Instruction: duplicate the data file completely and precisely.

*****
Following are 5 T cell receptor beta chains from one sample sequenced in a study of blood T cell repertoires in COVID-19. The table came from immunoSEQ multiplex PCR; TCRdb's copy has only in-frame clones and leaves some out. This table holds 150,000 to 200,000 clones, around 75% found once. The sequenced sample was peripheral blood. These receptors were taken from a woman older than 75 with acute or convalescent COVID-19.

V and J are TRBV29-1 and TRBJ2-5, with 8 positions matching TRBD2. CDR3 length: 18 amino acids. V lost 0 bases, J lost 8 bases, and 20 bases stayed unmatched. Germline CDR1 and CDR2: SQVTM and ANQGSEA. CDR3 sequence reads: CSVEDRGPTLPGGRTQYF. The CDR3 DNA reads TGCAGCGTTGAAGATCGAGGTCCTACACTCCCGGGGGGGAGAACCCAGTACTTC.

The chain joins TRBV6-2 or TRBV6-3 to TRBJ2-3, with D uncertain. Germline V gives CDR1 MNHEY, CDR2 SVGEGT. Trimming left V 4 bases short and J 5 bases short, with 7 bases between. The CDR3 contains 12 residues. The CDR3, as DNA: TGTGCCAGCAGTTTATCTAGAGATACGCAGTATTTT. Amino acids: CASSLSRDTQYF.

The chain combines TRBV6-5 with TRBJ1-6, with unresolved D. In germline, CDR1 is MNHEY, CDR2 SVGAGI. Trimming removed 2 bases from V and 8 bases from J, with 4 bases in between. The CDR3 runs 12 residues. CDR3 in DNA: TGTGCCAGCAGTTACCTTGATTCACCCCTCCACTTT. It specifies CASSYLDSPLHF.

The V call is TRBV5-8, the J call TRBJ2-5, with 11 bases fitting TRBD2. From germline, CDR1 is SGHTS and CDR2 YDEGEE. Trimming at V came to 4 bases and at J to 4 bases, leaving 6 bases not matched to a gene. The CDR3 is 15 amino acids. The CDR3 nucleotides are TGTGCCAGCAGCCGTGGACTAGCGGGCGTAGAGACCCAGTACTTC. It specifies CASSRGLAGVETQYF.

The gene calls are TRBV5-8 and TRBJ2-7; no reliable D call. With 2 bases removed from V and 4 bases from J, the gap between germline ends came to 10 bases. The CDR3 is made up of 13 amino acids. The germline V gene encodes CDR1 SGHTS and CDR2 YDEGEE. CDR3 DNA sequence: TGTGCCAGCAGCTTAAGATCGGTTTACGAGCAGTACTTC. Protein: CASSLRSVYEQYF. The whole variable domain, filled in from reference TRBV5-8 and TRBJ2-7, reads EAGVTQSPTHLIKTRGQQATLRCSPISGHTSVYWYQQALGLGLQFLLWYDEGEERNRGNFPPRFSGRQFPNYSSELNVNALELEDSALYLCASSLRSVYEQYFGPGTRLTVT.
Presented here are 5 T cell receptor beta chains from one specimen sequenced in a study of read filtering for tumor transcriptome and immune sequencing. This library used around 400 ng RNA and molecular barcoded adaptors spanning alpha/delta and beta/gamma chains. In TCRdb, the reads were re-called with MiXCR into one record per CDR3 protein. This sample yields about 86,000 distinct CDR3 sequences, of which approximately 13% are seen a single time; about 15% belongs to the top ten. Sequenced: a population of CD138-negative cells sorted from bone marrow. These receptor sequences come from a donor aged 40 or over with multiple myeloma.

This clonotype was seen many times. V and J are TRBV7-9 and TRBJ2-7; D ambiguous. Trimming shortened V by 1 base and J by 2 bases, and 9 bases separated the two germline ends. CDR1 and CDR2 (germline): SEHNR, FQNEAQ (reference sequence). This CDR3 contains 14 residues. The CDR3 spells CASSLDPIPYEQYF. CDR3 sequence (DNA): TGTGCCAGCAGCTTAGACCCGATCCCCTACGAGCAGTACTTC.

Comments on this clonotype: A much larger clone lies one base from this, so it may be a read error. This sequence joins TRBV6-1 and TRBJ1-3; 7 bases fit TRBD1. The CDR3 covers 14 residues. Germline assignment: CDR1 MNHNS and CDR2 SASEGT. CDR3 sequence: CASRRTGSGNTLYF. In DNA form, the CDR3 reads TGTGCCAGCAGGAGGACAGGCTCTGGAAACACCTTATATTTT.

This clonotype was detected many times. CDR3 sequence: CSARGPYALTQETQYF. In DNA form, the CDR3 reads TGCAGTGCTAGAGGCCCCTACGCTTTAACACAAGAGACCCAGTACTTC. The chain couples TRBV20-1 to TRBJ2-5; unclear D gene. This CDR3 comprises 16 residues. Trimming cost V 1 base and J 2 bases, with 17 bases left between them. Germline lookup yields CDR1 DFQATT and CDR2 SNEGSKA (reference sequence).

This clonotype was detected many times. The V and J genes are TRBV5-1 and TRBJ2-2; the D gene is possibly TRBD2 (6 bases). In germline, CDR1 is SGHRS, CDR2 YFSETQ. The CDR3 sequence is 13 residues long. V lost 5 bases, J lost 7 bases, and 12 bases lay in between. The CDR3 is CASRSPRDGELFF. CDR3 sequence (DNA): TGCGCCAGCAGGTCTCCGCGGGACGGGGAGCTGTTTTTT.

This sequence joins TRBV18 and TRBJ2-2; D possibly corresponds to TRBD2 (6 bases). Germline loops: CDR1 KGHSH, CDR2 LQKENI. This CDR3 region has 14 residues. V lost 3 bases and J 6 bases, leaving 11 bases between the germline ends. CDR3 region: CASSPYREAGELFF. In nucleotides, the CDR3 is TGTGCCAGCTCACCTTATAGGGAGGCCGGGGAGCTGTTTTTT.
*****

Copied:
Following are 5 T cell receptor beta chains from one sample sequenced in a study of blood T cell repertoires in COVID-19. The table came from immunoSEQ multiplex PCR; TCRdb's copy has only in-frame clones and leaves some out. This table holds 150,000 to 200,000 clones, around 75% found once. The sequenced sample was peripheral blood. These receptors were taken from a woman older than 75 with acute or convalescent COVID-19.

V and J are TRBV29-1 and TRBJ2-5, with 8 positions matching TRBD2. CDR3 length: 18 amino acids. V lost 0 bases, J lost 8 bases, and 20 bases stayed unmatched. Germline CDR1 and CDR2: SQVTM and ANQGSEA. CDR3 sequence reads: CSVEDRGPTLPGGRTQYF. The CDR3 DNA reads TGCAGCGTTGAAGATCGAGGTCCTACACTCCCGGGGGGGAGAACCCAGTACTTC.

The chain joins TRBV6-2 or TRBV6-3 to TRBJ2-3, with D uncertain. Germline V gives CDR1 MNHEY, CDR2 SVGEGT. Trimming left V 4 bases short and J 5 bases short, with 7 bases between. The CDR3 contains 12 residues. The CDR3, as DNA: TGTGCCAGCAGTTTATCTAGAGATACGCAGTATTTT. Amino acids: CASSLSRDTQYF.

The chain combines TRBV6-5 with TRBJ1-6, with unresolved D. In germline, CDR1 is MNHEY, CDR2 SVGAGI. Trimming removed 2 bases from V and 8 bases from J, with 4 bases in between. The CDR3 runs 12 residues. CDR3 in DNA: TGTGCCAGCAGTTACCTTGATTCACCCCTCCACTTT. It specifies CASSYLDSPLHF.

The V call is TRBV5-8, the J call TRBJ2-5, with 11 bases fitting TRBD2. From germline, CDR1 is SGHTS and CDR2 YDEGEE. Trimming at V came to 4 bases and at J to 4 bases, leaving 6 bases not matched to a gene. The CDR3 is 15 amino acids. The CDR3 nucleotides are TGTGCCAGCAGCCGTGGACTAGCGGGCGTAGAGACCCAGTACTTC. It specifies CASSRGLAGVETQYF.

The gene calls are TRBV5-8 and TRBJ2-7; no reliable D call. With 2 bases removed from V and 4 bases from J, the gap between germline ends came to 10 bases. The CDR3 is made up of 13 amino acids. The germline V gene encodes CDR1 SGHTS and CDR2 YDEGEE. CDR3 DNA sequence: TGTGCCAGCAGCTTAAGATCGGTTTACGAGCAGTACTTC. Protein: CASSLRSVYEQYF. The whole variable domain, filled in from reference TRBV5-8 and TRBJ2-7, reads EAGVTQSPTHLIKTRGQQATLRCSPISGHTSVYWYQQALGLGLQFLLWYDEGEERNRGNFPPRFSGRQFPNYSSELNVNALELEDSALYLCASSLRSVYEQYFGPGTRLTVT.
Presented here are 5 T cell receptor beta chains from one specimen sequenced in a study of read filtering for tumor transcriptome and immune sequencing. This library used around 400 ng RNA and molecular barcoded adaptors spanning alpha/delta and beta/gamma chains. In TCRdb, the reads were re-called with MiXCR into one record per CDR3 protein. This sample yields about 86,000 distinct CDR3 sequences, of which approximately 13% are seen a single time; about 15% belongs to the top ten. Sequenced: a population of CD138-negative cells sorted from bone marrow. These receptor sequences come from a donor aged 40 or over with multiple myeloma.

This clonotype was seen many times. V and J are TRBV7-9 and TRBJ2-7; D ambiguous. Trimming shortened V by 1 base and J by 2 bases, and 9 bases separated the two germline ends. CDR1 and CDR2 (germline): SEHNR, FQNEAQ (reference sequence). This CDR3 contains 14 residues. The CDR3 spells CASSLDPIPYEQYF. CDR3 sequence (DNA): TGTGCCAGCAGCTTAGACCCGATCCCCTACGAGCAGTACTTC.

Comments on this clonotype: A much larger clone lies one base from this, so it may be a read error. This sequence joins TRBV6-1 and TRBJ1-3; 7 bases fit TRBD1. The CDR3 covers 14 residues. Germline assignment: CDR1 MNHNS and CDR2 SASEGT. CDR3 sequence: CASRRTGSGNTLYF. In DNA form, the CDR3 reads TGTGCCAGCAGGAGGACAGGCTCTGGAAACACCTTATATTTT.

This clonotype was detected many times. CDR3 sequence: CSARGPYALTQETQYF. In DNA form, the CDR3 reads TGCAGTGCTAGAGGCCCCTACGCTTTAACACAAGAGACCCAGTACTTC. The chain couples TRBV20-1 to TRBJ2-5; unclear D gene. This CDR3 comprises 16 residues. Trimming cost V 1 base and J 2 bases, with 17 bases left between them. Germline lookup yields CDR1 DFQATT and CDR2 SNEGSKA (reference sequence).

This clonotype was detected many times. The V and J genes are TRBV5-1 and TRBJ2-2; the D gene is possibly TRBD2 (6 bases). In germline, CDR1 is SGHRS, CDR2 YFSETQ. The CDR3 sequence is 13 residues long. V lost 5 bases, J lost 7 bases, and 12 bases lay in between. The CDR3 is CASRSPRDGELFF. CDR3 sequence (DNA): TGCGCCAGCAGGTCTCCGCGGGACGGGGAGCTGTTTTTT.

This sequence joins TRBV18 and TRBJ2-2; D possibly corresponds to TRBD2 (6 bases). Germline loops: CDR1 KGHSH, CDR2 LQKENI. This CDR3 region has 14 residues. V lost 3 bases and J 6 bases, leaving 11 bases between the germline ends. CDR3 region: CASSPYREAGELFF. In nucleotides, the CDR3 is TGTGCCAGCTCACCTTATAGGGAGGCCGGGGAGCTGTTTTTT.